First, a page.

What’s in Your Warehouse? Are You Sure?

noelward

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What’s in Your Warehouse? Are You Sure?
Keeping tabs on all the stuff you print

By Noel Ward, Editor@Large

In an average week you process what, 50 jobs?100? 150? 200? Let’s say about half of each job hits the mail or goes out to the customer. The rest goes to shelves in your warehouse so it’s ready when the client needs it. Juggling all this—and making money from it— requires…
  • Exact counts for all the work produced for a customer, which may include outgoing and response envelopes, pre-prints, corrugated containers, labels, posters and point-of purchase displays, product samples, fulfillment kits, and more. Even staples. Some of this may include items from other suppliers because you handle the printing and shipping. It all goes through your warehouse and has value attached.
  • Knowing precisely what you used in preparing the most recent job, including substrates, ink, toner, staples, envelopes, containers, inserts, fulfillment kit parts, and more. This tells you what needs to be ordered for the next job so it will be on hand and so you can charge for it.
This is just for one customer. And you have dozens of customers and their jobs, each with varying degrees of complexity.

In addition, you need data-driven information like stocking levels, economic order quantities, cost tracking, order history and adjustments, goods and materials you stock as part of order fulfillment, and more. And speaking of fulfillment, you need to monitor cost and quantity of all finished goods whether it is something you produced, an inventory item, a product or a kit. You may need to create and track sales orders, automatically generate back orders for each job when necessary, create pick lists for your employees, and coordinate single orders to multiple locations. Keeping track of it all—accurately and efficiently—takes more than constantly updated spreadsheets. You need the real-time intelligence of a Print Management Information System (Print MIS).

Walk through your plant
I think of some large print operations I was in last year. One had three digital presses in one room, offset presses in another and wide format inkjet machines in a third. An all digital shop had several toner-based digital presses and three large-format inkjet machines. A third sub-contracted certain jobs but supplied all the inventory that went to the outside shop. On top of this, some jobs required multiple printing technologies while pick-and-pack orders needed close attention to every aspect of inventory levels.

Walking around with the business owners I found they mostly kept track of inventory levels with barcode scans that connected to various spreadsheets. This seemed okay except for the gaps in the flow of information from the shop floor to the production managers, estimators and business owners. It didn’t always matter. But other times it resulted in customers having to wait for materials to arrive at the shop before jobs could be processed. While mostly a scheduling issue, it could still tap the brakes on a job or print schedule, and over the course of a year leave some money on the shop floor because fewer jobs were being completed and billed. And it was mostly because the print shop didn’t have a detailed sense of the moving parts—the inventory—that made their business possible.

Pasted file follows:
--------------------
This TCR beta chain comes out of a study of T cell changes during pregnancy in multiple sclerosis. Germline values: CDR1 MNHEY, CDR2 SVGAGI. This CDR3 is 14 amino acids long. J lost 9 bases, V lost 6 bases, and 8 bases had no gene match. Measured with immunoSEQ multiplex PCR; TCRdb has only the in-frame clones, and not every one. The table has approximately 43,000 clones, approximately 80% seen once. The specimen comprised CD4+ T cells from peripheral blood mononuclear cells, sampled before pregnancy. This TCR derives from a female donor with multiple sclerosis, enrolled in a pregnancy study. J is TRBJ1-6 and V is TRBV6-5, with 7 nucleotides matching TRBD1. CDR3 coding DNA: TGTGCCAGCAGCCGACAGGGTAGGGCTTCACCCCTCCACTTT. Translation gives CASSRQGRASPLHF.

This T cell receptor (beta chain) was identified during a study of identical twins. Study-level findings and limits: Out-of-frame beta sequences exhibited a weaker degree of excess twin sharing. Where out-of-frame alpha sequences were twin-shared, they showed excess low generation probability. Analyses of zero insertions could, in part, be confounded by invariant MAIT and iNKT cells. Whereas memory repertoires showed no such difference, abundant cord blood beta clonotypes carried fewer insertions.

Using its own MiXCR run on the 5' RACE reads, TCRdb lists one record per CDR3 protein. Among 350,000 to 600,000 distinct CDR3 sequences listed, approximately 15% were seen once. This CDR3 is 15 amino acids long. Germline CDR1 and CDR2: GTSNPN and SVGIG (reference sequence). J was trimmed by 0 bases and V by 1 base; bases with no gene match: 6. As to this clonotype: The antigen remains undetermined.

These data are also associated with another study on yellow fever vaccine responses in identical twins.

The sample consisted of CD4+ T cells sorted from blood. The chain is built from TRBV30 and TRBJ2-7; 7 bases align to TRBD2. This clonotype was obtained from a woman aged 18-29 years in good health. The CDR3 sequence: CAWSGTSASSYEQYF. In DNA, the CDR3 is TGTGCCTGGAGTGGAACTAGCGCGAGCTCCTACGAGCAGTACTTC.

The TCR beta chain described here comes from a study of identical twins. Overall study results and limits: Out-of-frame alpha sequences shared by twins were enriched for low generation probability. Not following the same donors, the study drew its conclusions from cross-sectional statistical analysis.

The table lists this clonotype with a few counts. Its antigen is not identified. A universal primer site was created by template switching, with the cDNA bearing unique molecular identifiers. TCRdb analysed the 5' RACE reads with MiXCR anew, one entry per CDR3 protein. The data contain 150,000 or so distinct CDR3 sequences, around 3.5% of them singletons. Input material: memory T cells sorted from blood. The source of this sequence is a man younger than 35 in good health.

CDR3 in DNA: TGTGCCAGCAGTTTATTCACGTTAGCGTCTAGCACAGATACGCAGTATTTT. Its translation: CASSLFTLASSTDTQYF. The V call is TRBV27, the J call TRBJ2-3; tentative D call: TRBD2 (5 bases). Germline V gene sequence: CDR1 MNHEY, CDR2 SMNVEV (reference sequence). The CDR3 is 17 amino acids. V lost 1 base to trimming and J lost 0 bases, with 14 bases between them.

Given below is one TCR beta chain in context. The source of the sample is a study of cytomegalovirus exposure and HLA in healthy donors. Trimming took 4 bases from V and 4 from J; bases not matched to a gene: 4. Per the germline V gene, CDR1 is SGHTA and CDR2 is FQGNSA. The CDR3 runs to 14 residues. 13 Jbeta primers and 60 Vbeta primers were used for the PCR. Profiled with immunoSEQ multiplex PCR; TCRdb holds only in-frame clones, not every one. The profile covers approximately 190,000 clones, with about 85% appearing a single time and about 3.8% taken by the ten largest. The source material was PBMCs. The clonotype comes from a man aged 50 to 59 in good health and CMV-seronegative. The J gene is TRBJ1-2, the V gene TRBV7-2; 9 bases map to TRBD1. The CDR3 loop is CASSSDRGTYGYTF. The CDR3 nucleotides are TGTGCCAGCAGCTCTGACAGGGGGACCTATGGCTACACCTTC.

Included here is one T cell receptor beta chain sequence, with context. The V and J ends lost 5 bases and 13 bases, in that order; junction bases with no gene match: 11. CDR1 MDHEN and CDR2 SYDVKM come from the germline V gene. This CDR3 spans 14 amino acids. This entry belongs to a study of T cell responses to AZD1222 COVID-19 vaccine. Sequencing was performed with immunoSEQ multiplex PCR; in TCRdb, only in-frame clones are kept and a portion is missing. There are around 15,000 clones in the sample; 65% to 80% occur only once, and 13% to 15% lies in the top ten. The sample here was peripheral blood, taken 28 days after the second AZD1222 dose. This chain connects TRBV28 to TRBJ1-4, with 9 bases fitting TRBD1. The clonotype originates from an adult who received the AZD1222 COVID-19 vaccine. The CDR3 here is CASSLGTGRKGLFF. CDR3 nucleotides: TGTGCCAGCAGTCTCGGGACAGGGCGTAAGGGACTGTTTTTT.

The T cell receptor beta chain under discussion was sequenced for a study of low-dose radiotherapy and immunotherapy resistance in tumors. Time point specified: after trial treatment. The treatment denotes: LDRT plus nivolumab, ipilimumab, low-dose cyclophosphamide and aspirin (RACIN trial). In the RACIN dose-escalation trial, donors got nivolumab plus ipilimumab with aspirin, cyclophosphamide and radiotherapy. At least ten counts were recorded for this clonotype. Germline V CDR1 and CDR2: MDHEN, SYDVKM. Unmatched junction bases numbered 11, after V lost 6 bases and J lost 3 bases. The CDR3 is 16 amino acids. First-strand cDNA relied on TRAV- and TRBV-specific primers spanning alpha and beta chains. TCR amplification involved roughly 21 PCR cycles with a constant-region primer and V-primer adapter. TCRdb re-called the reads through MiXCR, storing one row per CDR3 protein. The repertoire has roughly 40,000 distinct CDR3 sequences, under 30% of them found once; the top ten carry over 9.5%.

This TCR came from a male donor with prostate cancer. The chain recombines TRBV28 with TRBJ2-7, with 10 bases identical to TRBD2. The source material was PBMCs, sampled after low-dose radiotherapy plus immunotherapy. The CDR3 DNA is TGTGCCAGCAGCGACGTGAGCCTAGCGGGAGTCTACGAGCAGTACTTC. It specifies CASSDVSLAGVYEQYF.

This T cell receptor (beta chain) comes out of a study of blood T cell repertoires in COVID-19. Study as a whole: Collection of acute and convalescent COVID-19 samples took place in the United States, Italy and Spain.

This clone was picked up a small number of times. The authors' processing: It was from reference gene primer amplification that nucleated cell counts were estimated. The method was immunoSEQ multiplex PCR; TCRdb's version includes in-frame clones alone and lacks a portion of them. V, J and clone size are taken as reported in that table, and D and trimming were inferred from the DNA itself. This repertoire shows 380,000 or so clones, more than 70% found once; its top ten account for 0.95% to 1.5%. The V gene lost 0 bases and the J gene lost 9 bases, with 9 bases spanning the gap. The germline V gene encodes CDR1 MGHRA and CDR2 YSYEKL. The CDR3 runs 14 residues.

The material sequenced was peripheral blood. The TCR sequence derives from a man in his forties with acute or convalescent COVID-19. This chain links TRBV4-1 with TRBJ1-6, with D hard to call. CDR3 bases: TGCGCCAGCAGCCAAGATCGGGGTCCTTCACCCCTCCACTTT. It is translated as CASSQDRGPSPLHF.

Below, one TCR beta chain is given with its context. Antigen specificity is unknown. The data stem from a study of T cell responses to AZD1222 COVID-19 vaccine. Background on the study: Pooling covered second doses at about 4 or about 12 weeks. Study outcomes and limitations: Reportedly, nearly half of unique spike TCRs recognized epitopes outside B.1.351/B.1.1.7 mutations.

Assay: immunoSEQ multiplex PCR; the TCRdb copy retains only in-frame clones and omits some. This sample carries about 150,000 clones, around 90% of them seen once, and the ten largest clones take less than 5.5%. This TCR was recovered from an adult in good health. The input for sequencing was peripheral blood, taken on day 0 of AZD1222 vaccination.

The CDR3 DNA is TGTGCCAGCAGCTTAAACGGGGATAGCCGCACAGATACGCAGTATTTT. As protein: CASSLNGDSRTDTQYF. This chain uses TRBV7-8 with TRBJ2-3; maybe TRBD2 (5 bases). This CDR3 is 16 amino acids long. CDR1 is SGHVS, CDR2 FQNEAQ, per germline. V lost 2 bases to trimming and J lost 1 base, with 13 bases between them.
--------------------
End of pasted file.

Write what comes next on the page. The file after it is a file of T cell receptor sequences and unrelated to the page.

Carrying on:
The Backbone
“Inventory management is the backbone of the entire Print MIS,” says Josh Perkins, Solutions Architect & Product Manager for Avanti Slingshot at Avanti Systems in North York, Ontario. “Keeping track of everything you need to meet customer needs is vital to successful operations. A comprehensive Print MIS provides all the information needed to keep a print operation running smoothly and profitably.”

Perkins is right. When I was buying a lot of print I kept a variety of materials in stock at the printer/mail house we used. After a couple visits I learned inventory wasn’t always up to date. We fixed the problem, but it made for several fire drills and some awkward conversations.

Even if you are doing lots of just-in-time daily print runs, don’t assume inventory management is a non-issue. You still have to be sure you have sufficient materials on hand for each job, especially those that don’t draw from your “standard” inventories. “Be sure to pay attention to your SLAs,” advises Perkins. “A comprehensive Print MIS can proactively help make sure you know that all the materials you need are in stock before the job runs.” This can extend to non-print items that are part of fulfillment kits so you have materials in advance of needs for both scheduled and unscheduled jobs.